4) Ditch the starch! For starters, many restaurants will have a protein and starch/carb option. Steak and potatoes, fish and rice, etc. They’ll also have a vegetable option, usually something broccoli, mixed greens, asparagus, spring veggies, etc.
- If you’re Paleo, simply swap out the starch/carb option with more vegetables. Aim for grilled, not breaded and fried (duh). DING, victory. If you get two sides – just get double vegetables. They never say no!
- If you’re not Paleo, and you want a starch with your meal, see if you can get them to swap out regular potatoes for sweet potatoes. Go for baked instead of french fries, and avoid loading it up with sour cream. Just butter!
- If you order a salad, get the dressing on the side (especially if it’s a Caesar). I don’t know what it is about restaurants, but salad should not be soupy, and your lettuce shouldn’t be floating in dressing. Get the dressing on the side and add it yourself. Oil and vinegar is usually the safest bet here.
5) Skip dessert. I have a confession to make – I never order dessert at restaurants. Ever. Rather than having to rely on willpower to make that decision each and every time “I probably shouldn’t, but I might, but maybe I’ll look at the menu,” I’ve conditioned my brain to say “no dessert for me, thanks!” It’s not that I’m depriving myself of it, I simply don’t eat it.
If everybody else at the table is getting dessert, get yourself some coffee and enjoy the company of the people at the table with you. You can do so without stuffing your face 🙂
Tips, Tricks and Hacks
Outlined above are the steps I personally use to stay healthy when I eat out at restaurants. However, if you feel like you need a little more to stay on track, check out these rapid-fire bullet points to keep you on track (which are more fun and helpful than rapid-fire bullets):
- Always order water instead of soda or other sugary drinks! Sugar is bad news bears. Need something with flavor? Iced tea (unsweet!)
- When on the road, ditch the fast food and go straight to a grocery store or Wal-Mart instead. Look for hot food items!
- Avoid fried when possible (duhhh) and get baked, steamed, or grilled.
- Ask your waitress to NOT bring you chips/bread/popcorn if you know they usually do. Don’t waste your willpower on a battle you can avoid entirely!
- If it’s a big entree, don’t be afraid to split it – Oftentimes portion sizes are naturally so huge, that a regular meal is 2000+ calories.
- Eat slowly – It takes a minute for your brain to realize that your stomach is already full. So SLOW DOWN. Enjoy the conversation of the people you’re eating with!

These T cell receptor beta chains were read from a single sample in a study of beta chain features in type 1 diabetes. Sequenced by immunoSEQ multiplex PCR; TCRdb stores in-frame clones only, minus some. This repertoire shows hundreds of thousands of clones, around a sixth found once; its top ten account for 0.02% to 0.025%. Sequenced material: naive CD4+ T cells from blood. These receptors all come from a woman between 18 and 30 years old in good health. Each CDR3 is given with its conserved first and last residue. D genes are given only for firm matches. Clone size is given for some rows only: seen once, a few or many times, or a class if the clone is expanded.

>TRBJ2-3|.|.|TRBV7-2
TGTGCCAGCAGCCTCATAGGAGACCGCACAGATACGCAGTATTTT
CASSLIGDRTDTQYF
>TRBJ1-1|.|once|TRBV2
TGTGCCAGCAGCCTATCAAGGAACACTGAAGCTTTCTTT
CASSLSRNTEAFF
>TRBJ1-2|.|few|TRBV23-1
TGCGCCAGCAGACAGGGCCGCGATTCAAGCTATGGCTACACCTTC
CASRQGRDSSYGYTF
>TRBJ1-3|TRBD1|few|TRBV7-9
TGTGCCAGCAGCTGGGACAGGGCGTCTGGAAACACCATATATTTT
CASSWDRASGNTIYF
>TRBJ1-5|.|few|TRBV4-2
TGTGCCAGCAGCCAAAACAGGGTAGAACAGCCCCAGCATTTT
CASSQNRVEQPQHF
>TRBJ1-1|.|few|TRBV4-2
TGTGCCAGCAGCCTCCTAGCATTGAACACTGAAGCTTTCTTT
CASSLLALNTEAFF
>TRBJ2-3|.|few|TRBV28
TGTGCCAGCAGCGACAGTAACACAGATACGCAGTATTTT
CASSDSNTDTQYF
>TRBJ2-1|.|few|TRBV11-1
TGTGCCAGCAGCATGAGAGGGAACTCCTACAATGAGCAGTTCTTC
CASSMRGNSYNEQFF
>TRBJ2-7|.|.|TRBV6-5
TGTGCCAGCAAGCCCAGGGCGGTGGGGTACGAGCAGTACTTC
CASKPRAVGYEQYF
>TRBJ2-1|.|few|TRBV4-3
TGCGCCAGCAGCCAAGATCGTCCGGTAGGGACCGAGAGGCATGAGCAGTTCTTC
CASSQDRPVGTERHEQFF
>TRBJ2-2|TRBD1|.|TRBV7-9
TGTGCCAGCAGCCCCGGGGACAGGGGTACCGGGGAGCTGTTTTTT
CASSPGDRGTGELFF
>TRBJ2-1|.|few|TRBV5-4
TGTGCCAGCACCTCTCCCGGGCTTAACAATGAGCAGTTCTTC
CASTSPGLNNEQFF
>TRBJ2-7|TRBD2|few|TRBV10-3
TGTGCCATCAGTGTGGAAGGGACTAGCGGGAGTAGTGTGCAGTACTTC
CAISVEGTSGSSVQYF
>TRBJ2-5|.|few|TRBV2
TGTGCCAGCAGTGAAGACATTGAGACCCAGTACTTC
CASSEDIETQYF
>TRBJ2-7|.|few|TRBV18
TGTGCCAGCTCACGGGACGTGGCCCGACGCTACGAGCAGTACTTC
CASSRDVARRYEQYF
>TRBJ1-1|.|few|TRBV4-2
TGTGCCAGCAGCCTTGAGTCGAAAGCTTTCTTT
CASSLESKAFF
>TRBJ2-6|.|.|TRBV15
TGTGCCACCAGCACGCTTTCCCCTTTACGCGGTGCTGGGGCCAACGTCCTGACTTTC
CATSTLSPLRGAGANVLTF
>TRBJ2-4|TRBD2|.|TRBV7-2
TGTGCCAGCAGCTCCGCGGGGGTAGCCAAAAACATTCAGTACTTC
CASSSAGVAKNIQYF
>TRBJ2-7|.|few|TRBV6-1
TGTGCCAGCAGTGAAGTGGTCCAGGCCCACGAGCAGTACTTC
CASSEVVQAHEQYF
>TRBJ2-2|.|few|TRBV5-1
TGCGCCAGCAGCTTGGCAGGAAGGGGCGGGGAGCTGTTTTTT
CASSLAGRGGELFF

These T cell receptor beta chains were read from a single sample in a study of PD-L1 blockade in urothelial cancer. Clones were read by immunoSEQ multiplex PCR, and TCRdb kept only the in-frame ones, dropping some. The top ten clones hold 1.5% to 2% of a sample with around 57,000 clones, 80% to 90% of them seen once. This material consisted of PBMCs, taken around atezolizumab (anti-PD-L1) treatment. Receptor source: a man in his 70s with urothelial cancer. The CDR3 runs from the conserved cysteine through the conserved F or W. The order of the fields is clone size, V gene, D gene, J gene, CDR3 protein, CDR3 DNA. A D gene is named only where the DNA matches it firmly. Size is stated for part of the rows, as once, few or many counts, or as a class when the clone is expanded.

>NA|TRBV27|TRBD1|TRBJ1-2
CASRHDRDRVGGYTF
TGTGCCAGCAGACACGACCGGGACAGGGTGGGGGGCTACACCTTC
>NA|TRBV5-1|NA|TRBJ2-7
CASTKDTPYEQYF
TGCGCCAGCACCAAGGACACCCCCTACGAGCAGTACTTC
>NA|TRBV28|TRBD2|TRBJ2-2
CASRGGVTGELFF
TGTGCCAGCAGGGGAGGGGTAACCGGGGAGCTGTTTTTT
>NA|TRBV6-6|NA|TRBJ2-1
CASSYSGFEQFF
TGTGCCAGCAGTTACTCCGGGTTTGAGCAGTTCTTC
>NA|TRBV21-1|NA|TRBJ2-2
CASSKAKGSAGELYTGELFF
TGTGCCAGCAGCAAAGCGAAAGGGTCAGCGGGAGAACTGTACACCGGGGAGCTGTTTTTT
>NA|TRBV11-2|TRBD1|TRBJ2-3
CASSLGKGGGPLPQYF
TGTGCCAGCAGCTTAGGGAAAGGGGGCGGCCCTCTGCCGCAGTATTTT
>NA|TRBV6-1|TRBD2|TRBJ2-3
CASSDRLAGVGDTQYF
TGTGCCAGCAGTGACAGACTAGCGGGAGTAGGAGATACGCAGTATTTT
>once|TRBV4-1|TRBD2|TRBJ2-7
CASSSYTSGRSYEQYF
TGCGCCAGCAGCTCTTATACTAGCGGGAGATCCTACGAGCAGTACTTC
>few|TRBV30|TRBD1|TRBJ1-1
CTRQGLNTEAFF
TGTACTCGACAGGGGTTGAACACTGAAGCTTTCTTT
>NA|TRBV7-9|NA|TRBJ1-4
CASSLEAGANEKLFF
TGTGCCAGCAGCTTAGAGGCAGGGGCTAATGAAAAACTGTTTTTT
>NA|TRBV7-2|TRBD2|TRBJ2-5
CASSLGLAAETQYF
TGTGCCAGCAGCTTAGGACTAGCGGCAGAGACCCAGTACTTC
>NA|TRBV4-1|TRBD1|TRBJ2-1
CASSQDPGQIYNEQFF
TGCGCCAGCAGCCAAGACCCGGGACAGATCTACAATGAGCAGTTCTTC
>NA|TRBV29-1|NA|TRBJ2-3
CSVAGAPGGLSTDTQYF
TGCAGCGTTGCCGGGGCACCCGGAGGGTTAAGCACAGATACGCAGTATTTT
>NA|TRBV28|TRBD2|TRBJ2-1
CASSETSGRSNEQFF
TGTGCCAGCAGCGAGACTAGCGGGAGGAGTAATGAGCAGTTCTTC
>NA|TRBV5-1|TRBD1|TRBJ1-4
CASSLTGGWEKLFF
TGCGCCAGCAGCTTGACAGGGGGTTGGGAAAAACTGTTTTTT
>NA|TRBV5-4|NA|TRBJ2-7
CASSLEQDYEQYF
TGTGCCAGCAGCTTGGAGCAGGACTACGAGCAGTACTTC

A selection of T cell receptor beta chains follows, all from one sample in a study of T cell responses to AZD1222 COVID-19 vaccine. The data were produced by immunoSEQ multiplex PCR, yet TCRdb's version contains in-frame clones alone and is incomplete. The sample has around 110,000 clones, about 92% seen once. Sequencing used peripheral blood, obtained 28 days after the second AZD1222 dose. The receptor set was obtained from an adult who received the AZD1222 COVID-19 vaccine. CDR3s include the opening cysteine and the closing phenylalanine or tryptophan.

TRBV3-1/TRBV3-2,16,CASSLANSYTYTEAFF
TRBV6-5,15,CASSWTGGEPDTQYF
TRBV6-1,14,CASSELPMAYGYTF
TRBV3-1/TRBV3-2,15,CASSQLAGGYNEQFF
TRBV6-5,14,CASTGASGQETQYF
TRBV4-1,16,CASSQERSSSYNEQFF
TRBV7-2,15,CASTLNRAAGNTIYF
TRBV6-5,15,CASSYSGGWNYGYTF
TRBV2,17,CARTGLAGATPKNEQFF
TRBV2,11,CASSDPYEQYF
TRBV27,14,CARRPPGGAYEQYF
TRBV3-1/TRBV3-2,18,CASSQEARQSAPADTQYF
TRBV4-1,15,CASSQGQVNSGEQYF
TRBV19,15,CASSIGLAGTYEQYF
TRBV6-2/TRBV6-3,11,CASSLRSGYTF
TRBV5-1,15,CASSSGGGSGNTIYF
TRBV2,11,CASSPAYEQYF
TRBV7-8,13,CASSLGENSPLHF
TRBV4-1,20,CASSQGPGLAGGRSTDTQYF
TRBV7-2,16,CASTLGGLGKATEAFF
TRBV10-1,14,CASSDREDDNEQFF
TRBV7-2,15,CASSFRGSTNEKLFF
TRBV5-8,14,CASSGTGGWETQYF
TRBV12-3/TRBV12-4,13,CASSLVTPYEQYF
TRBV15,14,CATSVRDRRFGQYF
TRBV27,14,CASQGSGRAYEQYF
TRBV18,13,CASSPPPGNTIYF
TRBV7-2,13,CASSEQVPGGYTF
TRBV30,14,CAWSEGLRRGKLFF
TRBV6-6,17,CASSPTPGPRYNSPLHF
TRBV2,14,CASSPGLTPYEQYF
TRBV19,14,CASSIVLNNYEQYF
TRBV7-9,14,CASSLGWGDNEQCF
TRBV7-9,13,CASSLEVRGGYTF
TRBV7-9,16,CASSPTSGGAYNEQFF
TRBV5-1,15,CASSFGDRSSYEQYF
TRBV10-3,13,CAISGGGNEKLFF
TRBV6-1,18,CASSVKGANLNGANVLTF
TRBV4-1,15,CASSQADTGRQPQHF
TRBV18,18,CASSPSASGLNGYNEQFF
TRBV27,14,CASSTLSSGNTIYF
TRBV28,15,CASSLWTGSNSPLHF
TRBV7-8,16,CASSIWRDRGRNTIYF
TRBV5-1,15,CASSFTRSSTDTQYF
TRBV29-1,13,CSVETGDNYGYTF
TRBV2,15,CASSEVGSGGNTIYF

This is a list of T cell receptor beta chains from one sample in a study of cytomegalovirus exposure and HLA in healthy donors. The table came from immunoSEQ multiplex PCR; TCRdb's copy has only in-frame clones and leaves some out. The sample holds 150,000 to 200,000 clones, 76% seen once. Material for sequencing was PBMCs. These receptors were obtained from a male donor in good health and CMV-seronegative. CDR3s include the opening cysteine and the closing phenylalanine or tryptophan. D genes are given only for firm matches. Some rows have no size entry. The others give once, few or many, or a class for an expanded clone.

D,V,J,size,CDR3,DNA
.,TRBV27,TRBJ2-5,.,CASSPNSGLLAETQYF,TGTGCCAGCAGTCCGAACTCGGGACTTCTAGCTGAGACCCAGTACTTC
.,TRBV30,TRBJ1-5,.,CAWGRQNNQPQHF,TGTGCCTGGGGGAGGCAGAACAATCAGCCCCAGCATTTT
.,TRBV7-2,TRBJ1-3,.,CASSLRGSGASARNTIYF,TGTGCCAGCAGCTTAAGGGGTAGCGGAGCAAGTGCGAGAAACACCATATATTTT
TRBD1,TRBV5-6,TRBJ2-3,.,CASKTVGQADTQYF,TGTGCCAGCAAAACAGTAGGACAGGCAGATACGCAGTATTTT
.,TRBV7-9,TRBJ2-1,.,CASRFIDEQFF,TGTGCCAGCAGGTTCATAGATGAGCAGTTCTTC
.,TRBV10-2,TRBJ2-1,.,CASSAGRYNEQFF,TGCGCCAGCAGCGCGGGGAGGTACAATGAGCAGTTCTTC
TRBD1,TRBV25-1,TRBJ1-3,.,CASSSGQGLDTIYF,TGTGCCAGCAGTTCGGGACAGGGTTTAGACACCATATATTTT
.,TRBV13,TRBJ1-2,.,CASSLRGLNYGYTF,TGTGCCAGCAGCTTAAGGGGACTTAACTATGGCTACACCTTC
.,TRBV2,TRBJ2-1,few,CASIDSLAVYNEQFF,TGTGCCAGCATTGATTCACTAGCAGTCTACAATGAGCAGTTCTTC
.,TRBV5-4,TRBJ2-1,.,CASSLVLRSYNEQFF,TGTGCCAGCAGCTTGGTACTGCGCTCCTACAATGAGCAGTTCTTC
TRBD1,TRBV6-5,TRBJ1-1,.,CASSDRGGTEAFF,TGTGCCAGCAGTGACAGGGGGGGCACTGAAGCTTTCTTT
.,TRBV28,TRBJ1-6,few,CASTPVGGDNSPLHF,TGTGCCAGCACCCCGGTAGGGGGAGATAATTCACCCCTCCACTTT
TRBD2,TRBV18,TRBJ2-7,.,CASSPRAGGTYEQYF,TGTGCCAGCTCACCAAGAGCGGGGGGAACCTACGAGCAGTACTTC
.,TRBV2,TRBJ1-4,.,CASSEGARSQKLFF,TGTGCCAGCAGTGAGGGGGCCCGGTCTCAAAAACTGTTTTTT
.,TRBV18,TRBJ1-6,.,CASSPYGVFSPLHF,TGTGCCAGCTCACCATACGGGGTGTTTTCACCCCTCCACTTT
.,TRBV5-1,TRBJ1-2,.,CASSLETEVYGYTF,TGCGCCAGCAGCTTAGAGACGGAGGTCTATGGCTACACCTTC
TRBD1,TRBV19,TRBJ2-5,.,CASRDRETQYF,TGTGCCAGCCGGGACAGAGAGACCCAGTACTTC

- Pull a Staci: Explain that you have an “allergy” or “weird reaction” to certain types of foods. They’ll stop hassling you to “live a little” and instead get on your side – it’s a health thing (hey, it is!).
- You don’t have to eat the whole thing, you know – Depending in the culture you came from, it might be considered rude to not clean your plate, but at certain restaurants that can be a massive undertaking. Put your napkin on your plate, and ask to take it home. Heck, sprinkle a crazy amount of salt on it so that you stop eating.
- Traveling a LOT? Stuck on the road quite a bit? Here ya go 🙂
Play It Cool
The more you can prepare, the less likely you’ll be to deviate and fall apart.
And most importantly, remember that you’re human. If you decide to eat a bad meal, it’s not a cheat meal and you’re not doing anything wrong. You’re human, schedules get crazy, and sometimes maybe you just want to eat pizza – that’s fine. Remember that it’s not something wrong, it’s a conscious decision you’ve chosen to make. But then get right back on track immediately with the next meal.
One bad meal doesn’t ruin a day, but saying “well I ate a bad lunch so today is ruined so I’ll eat poorly for dinner and try again tomorrow” does.
Keep that in mind, and you’ll stay on target.
What about you? What are your favorite tips for eating healthy while dining out? What sorts of advice do you have for your fellow road warriors and travelers that eat out more than they eat in?
Let’s hear it in the comments!
PS: Next week we’ll be opening up a small number of early bird spots to Camp Nerd Fitness 2015. Make sure you sign up for the CNF2015 interest list to be among the first to be able to reserve your spot 🙂
PPS: I got a chance to go on Fox Business a few weeks back for a whole 2 minutes (haha!) and represent the Nerd Fitness Rebellion. It was my first time ever on live TV, so I’m just glad I didn’t throw up on myself. Here’s the footage!